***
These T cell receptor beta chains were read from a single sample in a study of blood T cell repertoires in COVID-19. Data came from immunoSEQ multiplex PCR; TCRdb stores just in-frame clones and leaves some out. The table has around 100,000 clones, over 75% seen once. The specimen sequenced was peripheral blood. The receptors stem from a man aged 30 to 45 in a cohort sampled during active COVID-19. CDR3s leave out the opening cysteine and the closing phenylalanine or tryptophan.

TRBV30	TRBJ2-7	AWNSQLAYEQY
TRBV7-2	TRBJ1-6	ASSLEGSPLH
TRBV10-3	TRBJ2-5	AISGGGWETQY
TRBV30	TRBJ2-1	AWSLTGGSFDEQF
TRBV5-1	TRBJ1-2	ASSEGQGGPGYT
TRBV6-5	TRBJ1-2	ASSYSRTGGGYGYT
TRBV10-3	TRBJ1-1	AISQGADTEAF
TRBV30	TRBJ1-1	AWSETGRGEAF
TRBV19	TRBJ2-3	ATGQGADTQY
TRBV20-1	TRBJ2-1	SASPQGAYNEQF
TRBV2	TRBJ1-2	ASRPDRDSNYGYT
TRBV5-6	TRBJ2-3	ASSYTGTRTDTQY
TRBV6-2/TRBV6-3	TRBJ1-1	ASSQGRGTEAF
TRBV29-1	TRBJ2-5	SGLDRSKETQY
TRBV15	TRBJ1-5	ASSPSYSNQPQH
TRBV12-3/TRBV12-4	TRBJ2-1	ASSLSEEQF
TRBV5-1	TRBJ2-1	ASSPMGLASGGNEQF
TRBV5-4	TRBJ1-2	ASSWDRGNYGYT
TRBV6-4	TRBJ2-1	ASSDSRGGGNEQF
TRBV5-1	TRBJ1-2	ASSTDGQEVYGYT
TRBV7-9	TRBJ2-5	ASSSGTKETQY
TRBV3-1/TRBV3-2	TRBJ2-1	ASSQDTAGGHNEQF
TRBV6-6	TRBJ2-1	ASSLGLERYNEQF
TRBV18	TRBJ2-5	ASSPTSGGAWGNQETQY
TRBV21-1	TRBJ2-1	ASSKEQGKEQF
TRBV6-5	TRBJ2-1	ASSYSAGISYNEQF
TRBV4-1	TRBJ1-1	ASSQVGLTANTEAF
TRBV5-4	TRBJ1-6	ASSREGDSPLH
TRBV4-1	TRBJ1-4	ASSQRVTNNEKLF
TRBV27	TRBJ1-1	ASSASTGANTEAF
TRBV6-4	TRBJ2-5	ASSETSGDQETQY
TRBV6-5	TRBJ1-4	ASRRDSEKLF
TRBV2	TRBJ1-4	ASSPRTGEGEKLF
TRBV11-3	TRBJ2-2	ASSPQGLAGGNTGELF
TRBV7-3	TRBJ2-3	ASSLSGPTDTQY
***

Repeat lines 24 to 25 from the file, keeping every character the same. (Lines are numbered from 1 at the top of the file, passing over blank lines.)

TRBV6-6	TRBJ2-1	ASSLGLERYNEQF
TRBV18	TRBJ2-5	ASSPTSGGAWGNQETQY